It’s time to give your Windows system a clean of all the old and unnecessary drivers on it. This will free up your storage space and you might see some performance improvements. We’ll show you two great methods to tidy up those drivers.
Not only does your system retain previous driver versions for current devices, it also stores drivers for devices you stopped using long ago. You might want to keep the former, but the latter can go!
If you have your own methods to share on removing old drivers from your Windows machine, please let us know in the comments below.
Remove Previous Driver Versions
When you update an existing driver, Windows will keep the old version stored on your system. This is so that you can easily roll back to the working version if the new one causes trouble.
Old drivers do take up space, though, so if you’d rather forgo that protection then you can remove them all. Remember, if you regret your choice, you can usually find previous drivers from the device manufacturer’s website.
To get started, press Windows key + R to open Run. Input cleanmgr and click OK. Select your main system drive from the drop-down and click OK. Disk Cleanup will then open. Click Clean up system files. You might need to select your system drive again.
This will then bring up a window containing a list of things you can delete to save system space. Feel free to tick the boxes of other items, but the pertinent one for us is Device driver packages. Once selected, click OK and it will delete your older driver versions.
Remove Old Device Drivers
If you’ve had your system for a long time then you’ve probably gone through lots of different hardware. Speakers, mice, keyboards, and all sorts of devices can install their own drivers to your computer.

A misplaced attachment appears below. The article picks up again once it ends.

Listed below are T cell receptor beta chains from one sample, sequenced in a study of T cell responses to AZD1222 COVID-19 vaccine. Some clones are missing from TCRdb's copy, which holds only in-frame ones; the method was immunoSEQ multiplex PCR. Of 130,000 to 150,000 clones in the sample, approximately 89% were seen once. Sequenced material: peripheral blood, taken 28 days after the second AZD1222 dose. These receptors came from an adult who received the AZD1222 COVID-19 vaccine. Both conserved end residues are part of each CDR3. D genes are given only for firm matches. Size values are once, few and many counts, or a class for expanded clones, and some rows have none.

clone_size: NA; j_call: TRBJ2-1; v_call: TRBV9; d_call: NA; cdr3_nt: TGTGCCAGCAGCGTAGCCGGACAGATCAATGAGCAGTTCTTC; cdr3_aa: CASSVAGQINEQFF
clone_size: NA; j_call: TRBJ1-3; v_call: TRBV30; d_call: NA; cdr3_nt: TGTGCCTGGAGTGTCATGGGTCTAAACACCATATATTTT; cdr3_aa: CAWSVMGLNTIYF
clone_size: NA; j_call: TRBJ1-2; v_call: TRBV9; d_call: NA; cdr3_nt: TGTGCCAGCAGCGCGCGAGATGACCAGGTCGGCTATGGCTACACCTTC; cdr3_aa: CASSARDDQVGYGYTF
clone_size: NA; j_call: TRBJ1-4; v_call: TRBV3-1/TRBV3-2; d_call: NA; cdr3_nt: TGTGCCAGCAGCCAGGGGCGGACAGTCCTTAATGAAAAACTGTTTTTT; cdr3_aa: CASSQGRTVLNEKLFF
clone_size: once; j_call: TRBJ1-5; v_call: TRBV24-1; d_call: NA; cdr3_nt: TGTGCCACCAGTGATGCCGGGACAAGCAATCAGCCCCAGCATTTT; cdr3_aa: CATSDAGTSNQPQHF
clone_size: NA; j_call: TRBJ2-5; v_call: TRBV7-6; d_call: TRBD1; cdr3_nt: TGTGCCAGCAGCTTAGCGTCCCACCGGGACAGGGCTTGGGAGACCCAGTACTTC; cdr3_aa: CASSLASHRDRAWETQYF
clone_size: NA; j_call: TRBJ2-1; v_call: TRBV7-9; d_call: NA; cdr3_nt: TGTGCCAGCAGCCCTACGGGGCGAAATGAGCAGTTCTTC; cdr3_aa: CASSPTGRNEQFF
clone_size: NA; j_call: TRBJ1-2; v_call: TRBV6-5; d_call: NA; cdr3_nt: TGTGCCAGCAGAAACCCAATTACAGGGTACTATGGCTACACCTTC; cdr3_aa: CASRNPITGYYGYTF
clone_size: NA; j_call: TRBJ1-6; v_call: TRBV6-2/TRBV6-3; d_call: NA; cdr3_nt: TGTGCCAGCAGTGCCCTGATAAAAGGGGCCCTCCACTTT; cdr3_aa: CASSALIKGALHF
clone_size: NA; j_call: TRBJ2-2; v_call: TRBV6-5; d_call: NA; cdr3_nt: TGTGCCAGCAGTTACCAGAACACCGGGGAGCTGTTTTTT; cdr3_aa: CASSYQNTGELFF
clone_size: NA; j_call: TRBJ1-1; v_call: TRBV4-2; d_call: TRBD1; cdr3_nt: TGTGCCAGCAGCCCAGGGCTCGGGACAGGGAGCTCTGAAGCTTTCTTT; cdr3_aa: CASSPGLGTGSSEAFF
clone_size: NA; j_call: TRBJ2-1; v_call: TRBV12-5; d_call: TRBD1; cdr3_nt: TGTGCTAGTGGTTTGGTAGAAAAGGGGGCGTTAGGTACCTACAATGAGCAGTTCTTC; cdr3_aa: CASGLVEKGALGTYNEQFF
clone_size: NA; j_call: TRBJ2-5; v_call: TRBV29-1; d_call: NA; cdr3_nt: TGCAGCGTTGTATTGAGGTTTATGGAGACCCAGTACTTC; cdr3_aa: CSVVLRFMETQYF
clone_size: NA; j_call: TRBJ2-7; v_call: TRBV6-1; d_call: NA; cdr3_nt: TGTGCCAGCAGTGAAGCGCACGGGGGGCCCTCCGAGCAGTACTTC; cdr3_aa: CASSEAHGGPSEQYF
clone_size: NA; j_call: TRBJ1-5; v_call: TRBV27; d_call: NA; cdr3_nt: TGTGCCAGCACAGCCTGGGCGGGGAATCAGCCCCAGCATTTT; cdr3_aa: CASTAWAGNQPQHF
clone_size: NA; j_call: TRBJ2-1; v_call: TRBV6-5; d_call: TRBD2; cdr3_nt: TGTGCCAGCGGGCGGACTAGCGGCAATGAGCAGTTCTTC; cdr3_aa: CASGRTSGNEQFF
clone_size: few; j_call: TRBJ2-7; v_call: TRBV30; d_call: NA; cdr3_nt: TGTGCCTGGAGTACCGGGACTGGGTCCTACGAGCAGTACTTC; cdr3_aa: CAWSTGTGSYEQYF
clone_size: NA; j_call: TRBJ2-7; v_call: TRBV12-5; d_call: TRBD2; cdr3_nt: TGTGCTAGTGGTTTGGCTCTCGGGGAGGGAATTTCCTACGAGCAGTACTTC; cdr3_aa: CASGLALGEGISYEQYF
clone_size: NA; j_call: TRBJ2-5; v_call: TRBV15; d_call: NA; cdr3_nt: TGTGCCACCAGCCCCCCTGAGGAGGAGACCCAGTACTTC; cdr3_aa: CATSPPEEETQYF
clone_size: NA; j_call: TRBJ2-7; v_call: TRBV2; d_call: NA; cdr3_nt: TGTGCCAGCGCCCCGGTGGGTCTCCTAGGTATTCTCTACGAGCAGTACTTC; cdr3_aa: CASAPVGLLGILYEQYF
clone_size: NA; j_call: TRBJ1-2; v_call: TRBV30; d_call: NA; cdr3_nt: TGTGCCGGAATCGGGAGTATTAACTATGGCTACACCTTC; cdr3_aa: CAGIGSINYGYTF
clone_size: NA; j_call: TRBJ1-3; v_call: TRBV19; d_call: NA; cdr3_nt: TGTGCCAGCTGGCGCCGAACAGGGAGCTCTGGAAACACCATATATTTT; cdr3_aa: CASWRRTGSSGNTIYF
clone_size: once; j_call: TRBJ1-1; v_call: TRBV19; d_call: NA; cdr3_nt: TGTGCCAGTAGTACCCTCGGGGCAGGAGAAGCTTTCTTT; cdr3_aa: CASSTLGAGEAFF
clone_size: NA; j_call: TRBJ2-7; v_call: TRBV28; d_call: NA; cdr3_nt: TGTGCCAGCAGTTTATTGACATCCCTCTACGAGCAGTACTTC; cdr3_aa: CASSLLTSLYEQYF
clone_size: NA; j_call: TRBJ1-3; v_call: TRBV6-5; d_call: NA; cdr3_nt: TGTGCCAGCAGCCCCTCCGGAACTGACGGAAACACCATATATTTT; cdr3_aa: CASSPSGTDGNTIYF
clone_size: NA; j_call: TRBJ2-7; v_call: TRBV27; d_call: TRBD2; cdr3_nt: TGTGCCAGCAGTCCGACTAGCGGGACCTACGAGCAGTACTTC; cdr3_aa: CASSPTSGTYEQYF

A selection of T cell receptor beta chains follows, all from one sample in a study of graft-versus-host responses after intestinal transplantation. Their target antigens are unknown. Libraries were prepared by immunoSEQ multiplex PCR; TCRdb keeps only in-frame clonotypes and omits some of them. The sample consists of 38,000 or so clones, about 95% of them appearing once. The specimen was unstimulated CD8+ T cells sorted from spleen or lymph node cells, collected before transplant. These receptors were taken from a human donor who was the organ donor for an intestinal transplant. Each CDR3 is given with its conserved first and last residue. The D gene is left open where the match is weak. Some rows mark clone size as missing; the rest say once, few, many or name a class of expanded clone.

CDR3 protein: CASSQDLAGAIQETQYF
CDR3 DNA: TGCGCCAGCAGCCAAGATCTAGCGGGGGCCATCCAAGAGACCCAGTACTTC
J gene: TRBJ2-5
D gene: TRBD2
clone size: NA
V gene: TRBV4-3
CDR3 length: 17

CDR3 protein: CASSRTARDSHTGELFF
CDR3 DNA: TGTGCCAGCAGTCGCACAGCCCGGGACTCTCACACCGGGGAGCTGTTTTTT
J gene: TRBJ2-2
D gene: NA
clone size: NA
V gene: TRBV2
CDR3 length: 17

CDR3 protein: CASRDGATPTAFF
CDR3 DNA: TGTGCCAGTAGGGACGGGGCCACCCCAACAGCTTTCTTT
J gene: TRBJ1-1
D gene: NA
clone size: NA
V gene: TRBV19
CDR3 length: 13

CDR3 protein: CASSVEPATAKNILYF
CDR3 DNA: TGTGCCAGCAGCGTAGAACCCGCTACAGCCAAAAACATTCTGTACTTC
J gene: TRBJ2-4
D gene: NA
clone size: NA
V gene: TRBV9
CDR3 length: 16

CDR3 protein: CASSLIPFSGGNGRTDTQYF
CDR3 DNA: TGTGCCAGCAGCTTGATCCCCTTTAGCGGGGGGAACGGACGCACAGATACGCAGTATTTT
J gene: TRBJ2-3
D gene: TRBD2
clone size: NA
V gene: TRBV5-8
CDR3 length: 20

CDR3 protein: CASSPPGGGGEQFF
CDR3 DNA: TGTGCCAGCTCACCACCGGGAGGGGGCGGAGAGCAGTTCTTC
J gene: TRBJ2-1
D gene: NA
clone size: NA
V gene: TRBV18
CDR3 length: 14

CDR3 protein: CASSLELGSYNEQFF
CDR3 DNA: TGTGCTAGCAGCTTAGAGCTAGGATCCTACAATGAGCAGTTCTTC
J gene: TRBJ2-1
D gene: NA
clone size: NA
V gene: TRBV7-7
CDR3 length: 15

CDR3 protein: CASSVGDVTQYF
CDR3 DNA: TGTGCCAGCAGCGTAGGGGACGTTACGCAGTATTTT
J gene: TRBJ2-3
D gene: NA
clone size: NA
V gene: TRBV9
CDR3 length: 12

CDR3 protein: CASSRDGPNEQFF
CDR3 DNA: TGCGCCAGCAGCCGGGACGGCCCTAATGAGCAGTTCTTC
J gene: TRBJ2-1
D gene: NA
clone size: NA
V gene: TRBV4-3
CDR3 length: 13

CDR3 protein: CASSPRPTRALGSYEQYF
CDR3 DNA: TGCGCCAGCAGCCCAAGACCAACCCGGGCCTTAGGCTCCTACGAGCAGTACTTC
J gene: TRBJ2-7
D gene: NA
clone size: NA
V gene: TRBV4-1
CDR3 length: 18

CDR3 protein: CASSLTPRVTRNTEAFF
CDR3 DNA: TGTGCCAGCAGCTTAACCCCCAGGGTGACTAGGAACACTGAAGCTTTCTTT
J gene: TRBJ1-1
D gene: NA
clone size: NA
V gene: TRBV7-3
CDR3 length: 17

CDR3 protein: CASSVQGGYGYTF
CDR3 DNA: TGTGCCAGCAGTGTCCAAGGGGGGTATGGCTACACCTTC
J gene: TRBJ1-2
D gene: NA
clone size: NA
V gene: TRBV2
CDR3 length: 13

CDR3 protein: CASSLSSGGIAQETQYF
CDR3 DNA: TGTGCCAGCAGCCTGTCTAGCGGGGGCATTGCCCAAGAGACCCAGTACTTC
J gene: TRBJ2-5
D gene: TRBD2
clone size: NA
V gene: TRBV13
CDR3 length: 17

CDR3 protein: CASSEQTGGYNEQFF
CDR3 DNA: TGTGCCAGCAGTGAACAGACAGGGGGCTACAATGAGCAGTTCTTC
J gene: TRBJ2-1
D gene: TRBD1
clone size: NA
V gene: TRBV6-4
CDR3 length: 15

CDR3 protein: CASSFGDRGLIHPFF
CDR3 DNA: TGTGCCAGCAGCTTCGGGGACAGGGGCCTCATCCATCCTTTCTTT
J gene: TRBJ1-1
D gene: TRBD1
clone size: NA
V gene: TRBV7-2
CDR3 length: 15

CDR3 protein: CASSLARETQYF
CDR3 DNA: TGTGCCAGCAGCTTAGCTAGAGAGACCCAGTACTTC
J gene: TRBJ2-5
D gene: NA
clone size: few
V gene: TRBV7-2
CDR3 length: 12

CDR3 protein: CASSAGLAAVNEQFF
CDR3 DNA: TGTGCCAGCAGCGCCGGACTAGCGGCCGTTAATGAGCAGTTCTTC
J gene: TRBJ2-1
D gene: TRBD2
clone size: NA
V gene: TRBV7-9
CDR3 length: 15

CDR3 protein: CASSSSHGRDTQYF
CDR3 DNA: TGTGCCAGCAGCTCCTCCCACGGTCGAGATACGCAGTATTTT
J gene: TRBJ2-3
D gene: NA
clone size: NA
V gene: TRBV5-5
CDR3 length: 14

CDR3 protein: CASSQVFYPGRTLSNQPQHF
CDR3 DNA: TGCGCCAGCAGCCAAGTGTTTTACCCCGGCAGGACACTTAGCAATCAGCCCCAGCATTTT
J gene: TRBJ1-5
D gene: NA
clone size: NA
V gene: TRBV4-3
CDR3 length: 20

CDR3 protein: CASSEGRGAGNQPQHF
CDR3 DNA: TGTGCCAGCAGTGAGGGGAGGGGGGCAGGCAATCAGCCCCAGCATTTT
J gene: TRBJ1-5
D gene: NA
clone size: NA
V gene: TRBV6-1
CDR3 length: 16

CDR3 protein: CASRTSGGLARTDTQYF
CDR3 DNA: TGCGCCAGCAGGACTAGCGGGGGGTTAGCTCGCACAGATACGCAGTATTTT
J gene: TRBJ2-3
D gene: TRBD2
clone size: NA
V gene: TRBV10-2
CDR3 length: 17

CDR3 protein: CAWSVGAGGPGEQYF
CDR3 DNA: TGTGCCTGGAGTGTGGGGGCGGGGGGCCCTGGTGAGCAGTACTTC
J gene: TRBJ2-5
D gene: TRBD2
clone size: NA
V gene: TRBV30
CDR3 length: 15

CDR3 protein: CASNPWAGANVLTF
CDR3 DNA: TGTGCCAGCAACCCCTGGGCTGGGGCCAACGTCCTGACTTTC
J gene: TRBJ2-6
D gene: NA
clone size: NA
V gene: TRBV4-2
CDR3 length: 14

The drivers for these devices will remain installed, even if you don’t use that device anymore, but just hidden from view. We’re going to show you how to reveal and delete them.
Step 1: Reveal Hidden Drivers
There are two different methods you can use to reveal your hidden drivers. Both achieve the same thing but feel free to use whichever you feel most comfortable with.
Option 1: Using Command Prompt
Perform a system search for cmd. Next, right click on the relevant result and click Run as administrator.
This will open the Command Prompt with elevated permissions (though it’s not the only method for opening a administrator Command Prompt). Copy and paste the following:
Press Enter. You won’t receive a confirmation message, but the change will have taken place.
Option 2: Using Environment Variables
Perform a system search for Edit the environment variables for your account and select the relevant result.
In the User variables section at the top, click New…. In the new window, input the Variable name as devmgr_show_nonpresent_devices and the Variable value as 1. Then click OK.
Step 2: Delete From Device Manager
Now that we’ve revealed the hidden drivers, it’s time to remove them. Do a system search for device manager and select the relevant result.
Once opened, go to View > Show hidden devices. This will give you a list of all your active and inactive devices. Those which are inactive will be grayed out.
Right click the inactive device and click Uninstall device to remove it completely. You’ll need to do this in turn for each device you want to uninstall.
Drivers Be Gone!
With these two methods, you can ensure that your system only has up-to-date drivers for devices that you’re actively using. Depending on how many drivers you’ve had stored, you’ll now have a good chunk of free storage space.
If you’re after more tips on how to get the most from your Windows drivers, see our guides on finding and replacing outdated drivers.
Do you have another method to find and remove old drivers? How often do you clean out your drivers?